How Do Our Kids Stay Christian?

I have a new article up on Mere Orthodoxy on how kids stay Christian. Much has been made of the great dechurching and how to evangelize people who left Christianity, but the real scandal is the volume of people who we failed to retain. This article is a summary of how I’ve tried to deal with this in our own church, based scripture and the best sociological data. Here’s the start of the article,

How do our kids stay Christian? Some version of this question has animated both scholarly and pastoral discussion over the last several years, especially as the great dechurching marches on unabated. This is not merely an academic question, but one that has kept younger parents anxious as they watch more and more of their peers turn away from the faith.

Of course, it is the Holy Spirit sovereignly acting as he wills that keeps people abiding in Christ. And of course, God who ordains the salvation of his children has also ordained the regular means of bringing about that salvation, specifically the word, sacraments, and prayer. But how should the church approach those gifts in regards to the discipleship of its children? And what steps can the church take to maintain its children’s faithfulness as they grow into adulthood?

Several recent works have provided invaluable insight into this dilemma, the most important of which is Handing Down the Faith: How Parents Pass Their Religion to the Next Generation (2021) by Amy Adamczyk and Christian Smith. Adamczyk and Smith looked at the religious landscape of North America over the last few decades and came to a simple conclusion: the communities that were most effective at handing down their religion were those that prioritized faith in the family home.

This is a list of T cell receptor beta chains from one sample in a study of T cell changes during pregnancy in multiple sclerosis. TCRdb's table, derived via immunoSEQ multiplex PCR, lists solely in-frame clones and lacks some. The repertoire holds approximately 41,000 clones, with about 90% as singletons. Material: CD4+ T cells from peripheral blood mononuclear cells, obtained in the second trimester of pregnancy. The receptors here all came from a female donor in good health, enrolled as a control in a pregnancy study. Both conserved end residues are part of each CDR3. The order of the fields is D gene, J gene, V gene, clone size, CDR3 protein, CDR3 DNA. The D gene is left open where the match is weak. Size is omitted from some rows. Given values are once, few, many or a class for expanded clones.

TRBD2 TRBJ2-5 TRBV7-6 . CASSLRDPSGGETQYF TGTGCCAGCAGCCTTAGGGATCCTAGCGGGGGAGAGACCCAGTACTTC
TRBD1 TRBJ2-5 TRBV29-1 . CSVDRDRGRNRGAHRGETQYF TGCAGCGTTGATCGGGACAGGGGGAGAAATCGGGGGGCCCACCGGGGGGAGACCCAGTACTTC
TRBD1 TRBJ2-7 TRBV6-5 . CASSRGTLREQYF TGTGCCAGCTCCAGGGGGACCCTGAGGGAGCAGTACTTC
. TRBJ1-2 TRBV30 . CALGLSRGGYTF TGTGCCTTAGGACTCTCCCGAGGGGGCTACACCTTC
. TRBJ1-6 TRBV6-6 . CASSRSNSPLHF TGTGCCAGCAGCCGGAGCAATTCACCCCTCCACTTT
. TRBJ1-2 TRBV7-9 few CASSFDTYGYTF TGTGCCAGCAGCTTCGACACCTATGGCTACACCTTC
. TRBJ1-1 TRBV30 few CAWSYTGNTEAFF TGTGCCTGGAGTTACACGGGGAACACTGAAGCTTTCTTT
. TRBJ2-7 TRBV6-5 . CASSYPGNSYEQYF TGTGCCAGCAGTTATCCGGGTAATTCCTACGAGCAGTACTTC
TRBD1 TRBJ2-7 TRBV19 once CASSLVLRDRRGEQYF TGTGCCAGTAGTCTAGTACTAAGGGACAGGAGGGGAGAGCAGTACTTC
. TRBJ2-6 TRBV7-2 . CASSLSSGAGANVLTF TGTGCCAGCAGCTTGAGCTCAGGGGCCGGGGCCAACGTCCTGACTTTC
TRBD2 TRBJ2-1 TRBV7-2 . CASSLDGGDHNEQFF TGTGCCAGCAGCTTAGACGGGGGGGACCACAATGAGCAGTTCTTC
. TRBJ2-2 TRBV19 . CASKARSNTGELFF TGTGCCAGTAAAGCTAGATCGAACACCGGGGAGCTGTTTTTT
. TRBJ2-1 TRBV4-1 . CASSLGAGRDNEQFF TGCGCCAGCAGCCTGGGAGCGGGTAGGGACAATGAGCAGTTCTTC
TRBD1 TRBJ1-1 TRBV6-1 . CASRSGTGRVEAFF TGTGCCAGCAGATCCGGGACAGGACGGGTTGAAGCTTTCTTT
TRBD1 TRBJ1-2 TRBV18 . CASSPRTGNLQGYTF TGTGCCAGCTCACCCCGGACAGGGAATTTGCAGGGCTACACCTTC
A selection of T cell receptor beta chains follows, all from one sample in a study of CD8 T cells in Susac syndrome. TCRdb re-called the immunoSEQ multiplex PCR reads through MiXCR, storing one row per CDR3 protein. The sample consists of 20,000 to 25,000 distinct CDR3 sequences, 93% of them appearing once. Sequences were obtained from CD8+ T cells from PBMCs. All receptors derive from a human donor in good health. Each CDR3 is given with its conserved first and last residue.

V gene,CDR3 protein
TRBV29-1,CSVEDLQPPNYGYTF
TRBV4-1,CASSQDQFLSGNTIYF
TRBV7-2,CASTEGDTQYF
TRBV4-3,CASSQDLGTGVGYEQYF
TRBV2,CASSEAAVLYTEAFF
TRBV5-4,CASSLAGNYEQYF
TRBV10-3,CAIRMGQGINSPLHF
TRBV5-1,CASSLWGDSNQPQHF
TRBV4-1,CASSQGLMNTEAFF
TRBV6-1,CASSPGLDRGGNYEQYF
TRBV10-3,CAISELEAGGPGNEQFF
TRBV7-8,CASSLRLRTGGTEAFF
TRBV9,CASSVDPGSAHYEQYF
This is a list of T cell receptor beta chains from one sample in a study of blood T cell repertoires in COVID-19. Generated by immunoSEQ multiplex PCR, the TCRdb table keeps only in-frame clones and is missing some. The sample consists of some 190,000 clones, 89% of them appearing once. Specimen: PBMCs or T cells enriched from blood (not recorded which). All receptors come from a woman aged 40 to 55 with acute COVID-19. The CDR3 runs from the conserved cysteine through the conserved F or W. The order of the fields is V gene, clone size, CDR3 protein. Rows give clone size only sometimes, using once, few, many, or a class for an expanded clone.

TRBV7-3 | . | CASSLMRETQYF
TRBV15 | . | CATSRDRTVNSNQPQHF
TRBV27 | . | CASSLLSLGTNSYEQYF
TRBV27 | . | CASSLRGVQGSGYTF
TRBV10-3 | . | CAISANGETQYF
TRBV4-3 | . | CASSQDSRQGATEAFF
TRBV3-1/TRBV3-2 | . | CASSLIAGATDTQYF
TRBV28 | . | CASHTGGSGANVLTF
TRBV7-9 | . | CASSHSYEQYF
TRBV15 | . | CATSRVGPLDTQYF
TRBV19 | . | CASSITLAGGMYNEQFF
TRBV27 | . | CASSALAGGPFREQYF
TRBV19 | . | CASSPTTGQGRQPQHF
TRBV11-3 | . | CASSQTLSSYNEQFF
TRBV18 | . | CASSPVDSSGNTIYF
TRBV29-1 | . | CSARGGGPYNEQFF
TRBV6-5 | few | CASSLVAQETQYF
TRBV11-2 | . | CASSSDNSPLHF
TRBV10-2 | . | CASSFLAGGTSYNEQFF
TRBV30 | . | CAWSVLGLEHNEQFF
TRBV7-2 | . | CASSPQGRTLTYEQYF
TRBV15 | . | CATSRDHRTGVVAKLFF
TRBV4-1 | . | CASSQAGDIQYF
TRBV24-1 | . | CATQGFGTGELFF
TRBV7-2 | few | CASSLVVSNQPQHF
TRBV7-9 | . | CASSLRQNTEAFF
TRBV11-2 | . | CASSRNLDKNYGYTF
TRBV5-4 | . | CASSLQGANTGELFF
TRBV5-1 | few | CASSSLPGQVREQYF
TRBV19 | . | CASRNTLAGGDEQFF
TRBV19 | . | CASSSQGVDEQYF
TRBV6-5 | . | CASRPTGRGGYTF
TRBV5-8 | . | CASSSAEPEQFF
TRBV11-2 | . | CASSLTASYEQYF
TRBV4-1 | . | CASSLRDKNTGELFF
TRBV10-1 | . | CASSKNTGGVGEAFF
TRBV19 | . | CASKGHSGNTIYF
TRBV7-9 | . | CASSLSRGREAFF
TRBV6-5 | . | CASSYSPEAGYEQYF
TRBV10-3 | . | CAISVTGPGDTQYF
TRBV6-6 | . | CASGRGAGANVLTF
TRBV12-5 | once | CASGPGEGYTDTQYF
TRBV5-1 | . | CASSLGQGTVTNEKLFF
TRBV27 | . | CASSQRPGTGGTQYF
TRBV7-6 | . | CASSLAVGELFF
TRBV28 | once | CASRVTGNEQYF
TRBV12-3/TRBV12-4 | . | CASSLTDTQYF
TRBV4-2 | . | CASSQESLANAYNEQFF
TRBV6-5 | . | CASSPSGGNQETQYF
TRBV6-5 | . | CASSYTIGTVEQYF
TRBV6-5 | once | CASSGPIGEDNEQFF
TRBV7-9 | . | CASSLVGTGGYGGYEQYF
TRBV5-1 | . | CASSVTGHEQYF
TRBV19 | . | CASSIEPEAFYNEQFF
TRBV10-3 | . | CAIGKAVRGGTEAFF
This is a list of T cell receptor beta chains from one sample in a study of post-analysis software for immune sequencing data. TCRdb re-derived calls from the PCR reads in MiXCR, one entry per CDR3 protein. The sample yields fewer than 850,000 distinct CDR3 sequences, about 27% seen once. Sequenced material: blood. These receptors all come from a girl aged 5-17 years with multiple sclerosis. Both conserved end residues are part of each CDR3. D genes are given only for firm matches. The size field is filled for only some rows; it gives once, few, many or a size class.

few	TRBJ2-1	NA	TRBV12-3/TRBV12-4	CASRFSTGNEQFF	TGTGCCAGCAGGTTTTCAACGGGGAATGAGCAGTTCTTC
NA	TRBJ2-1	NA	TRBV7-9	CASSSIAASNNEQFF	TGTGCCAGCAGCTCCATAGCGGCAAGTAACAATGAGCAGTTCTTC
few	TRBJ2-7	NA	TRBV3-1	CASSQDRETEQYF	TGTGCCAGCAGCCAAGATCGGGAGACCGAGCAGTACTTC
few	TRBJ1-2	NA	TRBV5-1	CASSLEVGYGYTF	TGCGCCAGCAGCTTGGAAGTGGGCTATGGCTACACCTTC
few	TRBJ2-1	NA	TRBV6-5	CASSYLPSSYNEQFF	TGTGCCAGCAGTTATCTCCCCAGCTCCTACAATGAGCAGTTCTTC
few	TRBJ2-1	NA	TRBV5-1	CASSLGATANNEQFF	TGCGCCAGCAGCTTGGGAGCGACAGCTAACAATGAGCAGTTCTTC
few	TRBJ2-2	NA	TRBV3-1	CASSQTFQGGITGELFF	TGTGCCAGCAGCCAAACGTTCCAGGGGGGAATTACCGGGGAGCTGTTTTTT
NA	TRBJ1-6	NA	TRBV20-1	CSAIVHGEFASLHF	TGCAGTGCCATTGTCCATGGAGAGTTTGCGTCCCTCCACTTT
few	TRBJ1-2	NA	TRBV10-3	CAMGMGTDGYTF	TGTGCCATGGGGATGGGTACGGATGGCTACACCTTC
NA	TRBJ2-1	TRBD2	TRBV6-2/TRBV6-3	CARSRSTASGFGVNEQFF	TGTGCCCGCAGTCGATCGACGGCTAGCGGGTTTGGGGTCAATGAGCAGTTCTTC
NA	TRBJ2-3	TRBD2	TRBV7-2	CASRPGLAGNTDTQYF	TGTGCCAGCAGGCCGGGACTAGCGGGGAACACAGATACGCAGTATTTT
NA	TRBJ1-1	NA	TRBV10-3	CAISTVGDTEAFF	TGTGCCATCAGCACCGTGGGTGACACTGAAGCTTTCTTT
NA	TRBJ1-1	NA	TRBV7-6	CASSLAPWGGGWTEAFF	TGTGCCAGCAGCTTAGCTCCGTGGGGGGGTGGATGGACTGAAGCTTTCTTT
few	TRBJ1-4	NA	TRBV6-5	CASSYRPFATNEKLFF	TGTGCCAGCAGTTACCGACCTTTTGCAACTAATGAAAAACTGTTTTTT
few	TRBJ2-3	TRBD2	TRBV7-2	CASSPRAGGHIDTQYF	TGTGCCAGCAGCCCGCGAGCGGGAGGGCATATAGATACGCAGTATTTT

That might not sound earth-shattering, but it corroborated decades of sociological research showing that things like Sunday School, youth group, VBS, Christian camps, confirmation, and youth conferences are either minimally consequential to the maintenance of a child’s faith or in some cases actually counterproductive. Sociologists of religion have known for some time that these programs, while they feel nice, are led by earnest people, and have some anecdotal success stories, are ineffective for passing along the Christian faith…

Click through to read the rest.